Schlock fans revere Charles Bronson, with good reason. Whether he was in a top-shelf attraction or a cut-rate programmer, he could be relied upon to deliver the kind of cool, stoic presence that only an old school tough guy can summon up. The less imaginative dismissed his stone-faced, internalized approach as non-acting but the savvy understand that a real tough guy never shows more than he needs to. Better yet, he could display subtle levels within that persona if the material gave him the right opportunity.
Bronson never had a better vehicle than The Mechanic. Other films might have been more popular or made more money but this film had the smartest script and offered him his best-ever role. In it, Bronson plays Arthur Bishop, a career assassin who works for an unnamed crime syndicate. He keeps the rest of the world at arm’s length and devotes himself to his work, working out the variables of his assassinations with a scrupulous eye for detail and a flair for devious tactics that make his work invisible and clean. His skills are laid out before the audience in a stunning, dialogue-free sequence that opens the film, devoting a whopping fifteen minutes to a killing that is painstakingly designed to look like an accident.
Unfortunately for Arthur, he is getting older and his work is taking its toll on him (a memorable sequence involves him having a panic attack). The world is also changing around him and not for the better: proof of this fact arrives when he is asked to assassinate his mentor, Harry McKenna (Keenan Wynn). Arthur does as he is told with his usual cool efficiency but he decides to break from his norm afterwards by taking Harry’s son, Steve (Jan Michael Vincent), under his wing. Steve may even be more cold-blooded than Arthur and this fascinates the older man, inspiring him to teach Steve the tools of his trade. They become a team as the film works its way towards an ending that reflects its stark view of life and mankind.
Like the film’s hero, The Mechanic delivers the goods but does so in a manner informed with a steely intelligence. Lewis John Carlino’s screenplay works in everything the action fan wants from a film like this — a cool hero, gunplay, car chases, elaborate assassination setpieces — yet he also adds elements that subvert the formula. Despite Arthur Bishop’s perfection as a killer, he is dogged by loneliness and repressed fear. His job — and his brilliance at it — ensures that he will never be able to overcome those troubles. Even worse, the world he is in offers him no escape valve — the people around him are either faceless sheep/victims or lethal opponents. The plot reinforces the feeling of existential dread created by the aforementioned elements, building itself around the idea that once a person’s character is set in place, it cannot be escaped — and fate will collect its price from us all.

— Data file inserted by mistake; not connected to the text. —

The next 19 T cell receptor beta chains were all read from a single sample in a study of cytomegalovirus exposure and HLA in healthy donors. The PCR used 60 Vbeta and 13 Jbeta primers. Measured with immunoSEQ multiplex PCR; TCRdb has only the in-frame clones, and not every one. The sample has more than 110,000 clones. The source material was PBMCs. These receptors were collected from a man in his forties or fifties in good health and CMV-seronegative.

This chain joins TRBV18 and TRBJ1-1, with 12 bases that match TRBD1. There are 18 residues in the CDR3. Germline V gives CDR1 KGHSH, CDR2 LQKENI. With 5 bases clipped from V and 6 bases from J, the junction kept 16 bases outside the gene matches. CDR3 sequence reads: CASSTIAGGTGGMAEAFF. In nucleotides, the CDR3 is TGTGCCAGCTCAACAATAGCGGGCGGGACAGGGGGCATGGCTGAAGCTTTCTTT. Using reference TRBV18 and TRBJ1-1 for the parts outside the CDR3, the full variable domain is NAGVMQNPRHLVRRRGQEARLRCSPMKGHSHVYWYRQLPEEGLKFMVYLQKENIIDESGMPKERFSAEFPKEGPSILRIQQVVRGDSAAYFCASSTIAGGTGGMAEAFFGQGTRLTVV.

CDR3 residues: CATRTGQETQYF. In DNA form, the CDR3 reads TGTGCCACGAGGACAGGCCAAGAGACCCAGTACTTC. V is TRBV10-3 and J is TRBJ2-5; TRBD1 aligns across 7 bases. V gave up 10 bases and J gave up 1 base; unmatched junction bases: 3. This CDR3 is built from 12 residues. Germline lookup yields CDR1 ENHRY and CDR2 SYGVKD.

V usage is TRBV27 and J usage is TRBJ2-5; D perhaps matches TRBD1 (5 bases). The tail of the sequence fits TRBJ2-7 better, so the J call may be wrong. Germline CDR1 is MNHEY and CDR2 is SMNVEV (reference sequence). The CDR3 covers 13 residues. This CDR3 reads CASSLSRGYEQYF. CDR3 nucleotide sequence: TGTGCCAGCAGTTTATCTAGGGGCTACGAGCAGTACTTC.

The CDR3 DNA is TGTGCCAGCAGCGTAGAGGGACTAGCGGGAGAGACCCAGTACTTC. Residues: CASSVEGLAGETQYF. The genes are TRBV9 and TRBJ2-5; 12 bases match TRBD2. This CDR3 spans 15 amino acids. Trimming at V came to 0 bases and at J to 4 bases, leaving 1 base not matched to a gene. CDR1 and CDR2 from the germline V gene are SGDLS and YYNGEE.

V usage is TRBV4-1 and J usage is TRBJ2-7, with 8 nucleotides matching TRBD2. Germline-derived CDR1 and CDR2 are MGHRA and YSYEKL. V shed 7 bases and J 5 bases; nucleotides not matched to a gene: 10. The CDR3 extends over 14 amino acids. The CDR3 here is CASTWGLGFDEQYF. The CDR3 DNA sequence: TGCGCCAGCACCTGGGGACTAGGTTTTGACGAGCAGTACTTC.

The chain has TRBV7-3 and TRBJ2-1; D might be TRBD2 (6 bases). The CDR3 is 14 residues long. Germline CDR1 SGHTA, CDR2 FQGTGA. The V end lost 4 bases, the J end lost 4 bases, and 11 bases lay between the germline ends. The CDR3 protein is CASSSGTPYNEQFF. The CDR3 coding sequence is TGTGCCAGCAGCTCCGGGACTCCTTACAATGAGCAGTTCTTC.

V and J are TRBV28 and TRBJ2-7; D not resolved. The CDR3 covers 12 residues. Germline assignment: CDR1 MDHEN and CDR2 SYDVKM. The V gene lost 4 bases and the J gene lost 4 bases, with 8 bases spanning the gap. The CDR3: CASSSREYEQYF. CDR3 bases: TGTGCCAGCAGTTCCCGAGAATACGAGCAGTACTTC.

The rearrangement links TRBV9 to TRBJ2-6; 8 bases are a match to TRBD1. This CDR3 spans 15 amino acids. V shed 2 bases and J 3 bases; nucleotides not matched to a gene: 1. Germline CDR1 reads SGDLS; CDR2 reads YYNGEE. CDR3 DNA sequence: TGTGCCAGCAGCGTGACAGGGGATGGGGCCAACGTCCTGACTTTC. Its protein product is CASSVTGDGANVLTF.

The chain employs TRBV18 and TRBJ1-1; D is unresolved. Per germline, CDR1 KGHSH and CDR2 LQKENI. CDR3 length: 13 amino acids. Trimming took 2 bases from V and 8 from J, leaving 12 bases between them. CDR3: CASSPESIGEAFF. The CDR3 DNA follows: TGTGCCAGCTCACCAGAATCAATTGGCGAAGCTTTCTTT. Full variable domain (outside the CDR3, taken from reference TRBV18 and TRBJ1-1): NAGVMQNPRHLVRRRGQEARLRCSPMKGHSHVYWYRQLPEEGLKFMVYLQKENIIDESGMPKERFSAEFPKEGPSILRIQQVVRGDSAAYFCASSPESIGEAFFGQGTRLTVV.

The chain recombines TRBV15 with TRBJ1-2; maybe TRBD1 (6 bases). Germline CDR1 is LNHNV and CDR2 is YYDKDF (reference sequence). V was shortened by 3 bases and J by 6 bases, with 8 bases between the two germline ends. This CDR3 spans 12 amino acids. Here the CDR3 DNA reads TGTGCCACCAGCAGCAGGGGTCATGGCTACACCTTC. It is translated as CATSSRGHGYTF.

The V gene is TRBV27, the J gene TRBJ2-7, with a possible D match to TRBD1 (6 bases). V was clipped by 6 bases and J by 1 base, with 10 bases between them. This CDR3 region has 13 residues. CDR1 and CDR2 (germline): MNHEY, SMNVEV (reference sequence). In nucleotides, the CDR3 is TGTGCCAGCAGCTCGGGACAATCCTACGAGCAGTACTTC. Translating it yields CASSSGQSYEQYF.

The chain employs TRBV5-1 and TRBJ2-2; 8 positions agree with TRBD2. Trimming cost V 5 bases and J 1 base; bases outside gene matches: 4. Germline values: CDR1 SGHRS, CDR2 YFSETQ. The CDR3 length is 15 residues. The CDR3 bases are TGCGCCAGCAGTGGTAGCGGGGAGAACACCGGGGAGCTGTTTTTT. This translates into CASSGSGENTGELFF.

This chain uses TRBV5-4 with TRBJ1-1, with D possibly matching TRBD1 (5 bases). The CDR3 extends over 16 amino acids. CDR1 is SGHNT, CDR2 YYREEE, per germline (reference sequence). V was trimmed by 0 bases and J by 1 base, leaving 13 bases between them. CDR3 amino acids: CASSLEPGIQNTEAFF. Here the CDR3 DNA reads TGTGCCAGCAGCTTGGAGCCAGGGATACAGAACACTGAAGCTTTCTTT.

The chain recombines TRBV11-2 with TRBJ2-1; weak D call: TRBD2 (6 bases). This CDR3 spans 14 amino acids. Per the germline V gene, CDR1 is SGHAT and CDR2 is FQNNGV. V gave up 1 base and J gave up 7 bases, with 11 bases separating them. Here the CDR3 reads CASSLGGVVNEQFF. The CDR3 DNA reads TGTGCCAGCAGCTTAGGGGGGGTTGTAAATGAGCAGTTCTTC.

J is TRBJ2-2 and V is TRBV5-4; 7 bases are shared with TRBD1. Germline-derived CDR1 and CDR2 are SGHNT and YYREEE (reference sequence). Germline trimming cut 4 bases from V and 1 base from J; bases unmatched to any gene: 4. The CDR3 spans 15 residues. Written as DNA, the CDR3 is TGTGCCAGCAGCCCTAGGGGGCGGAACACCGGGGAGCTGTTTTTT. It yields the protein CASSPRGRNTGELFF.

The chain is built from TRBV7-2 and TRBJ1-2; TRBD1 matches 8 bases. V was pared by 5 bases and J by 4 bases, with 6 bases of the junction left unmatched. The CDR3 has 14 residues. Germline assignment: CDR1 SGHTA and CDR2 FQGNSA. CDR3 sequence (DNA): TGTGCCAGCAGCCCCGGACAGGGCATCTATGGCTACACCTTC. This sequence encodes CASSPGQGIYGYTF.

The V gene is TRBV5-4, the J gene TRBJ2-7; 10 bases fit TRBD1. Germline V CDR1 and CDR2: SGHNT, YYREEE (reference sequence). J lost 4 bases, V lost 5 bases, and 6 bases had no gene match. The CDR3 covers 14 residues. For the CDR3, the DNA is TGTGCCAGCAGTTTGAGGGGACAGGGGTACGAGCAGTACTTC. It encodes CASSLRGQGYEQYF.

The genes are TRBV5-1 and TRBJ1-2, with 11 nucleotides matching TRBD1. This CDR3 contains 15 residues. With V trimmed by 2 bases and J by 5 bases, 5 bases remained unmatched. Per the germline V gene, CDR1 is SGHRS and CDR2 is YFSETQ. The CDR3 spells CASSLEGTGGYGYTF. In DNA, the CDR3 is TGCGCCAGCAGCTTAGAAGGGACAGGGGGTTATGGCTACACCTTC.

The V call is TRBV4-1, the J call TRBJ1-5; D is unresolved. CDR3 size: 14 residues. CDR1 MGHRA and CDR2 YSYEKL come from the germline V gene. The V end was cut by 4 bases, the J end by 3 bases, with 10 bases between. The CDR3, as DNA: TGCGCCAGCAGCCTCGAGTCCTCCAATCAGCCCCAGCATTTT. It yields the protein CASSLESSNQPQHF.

The Mechanic’s quietly doomy approach is suited nicely by the performances. Bronson anchors the film, using his naturally reserved quality to give the audience the sense of a man who is quietly calculating every move and watching each person with suspicion. However, the script allows him to show cracks in this familiar façade and Bronson takes to them with subtly-deployed skill. The best moment of his performance comes when we see Bronson’s reactions to an anecdote about his childhood told by the elder McKenna. Though he says nothing, his haunted expression and frozen body language relay the lifetime’s worth of anguish his character carefully keeps under wraps.
The underrated Jan Michael Vincent provides a strong contrast, presenting us with a character whose easy charm and all-American looks conceal an amorality that is all the more frightening because it is so casual. Keenan Wynn rounds out the film’s central trio, with a gregarious turn as a loud but secretly desperate veteran of the crime biz who is feeling his age all too acutely. It’s also worth noting that Jill Ireland has a role here, as she did in virtually all of her husband Bronson’s films from the 1970’s and 1980’s — but she’s not mere window dressing this time and her role actually enhances the film’s portrait of its main character.
The final piece of the puzzle is Michael Winner’s direction. He worked frequently with Bronson during the first half of the 1970’s and, even though the first Death Wish is their most popular teaming, The Mechanic is the definitive Bronson/Winner collaboration.
This is because it is the perfect marriage of Winner’s directorial skill to Bronson’s onscreen persona: Winner developed a knack during that era for making films that delivered action and suspense in a style that had visual gloss to spare yet had a dark worldview and the occasional flash of grotesque humor (see also Scorpio and The Stone Killer for other examples from this period). Carlino’s script provides the perfect vehicle for the aforementioned techniques and Winner drives it home with ruthless precision. The director’s work is aided nicely by gorgeous photography — Richard Kline handled the U.S. locations while Robert Paynter shot the Europe-set sequences — and Jerry Fielding’s edgy score tops it off with an final elegant yet icy layer.
In short, The Mechanic is much more than just a vintage Bronson programmer: the existential bleakness that runs through all its elements make it an experience that is likely to leave you with a chill after its finale deals you the final punch.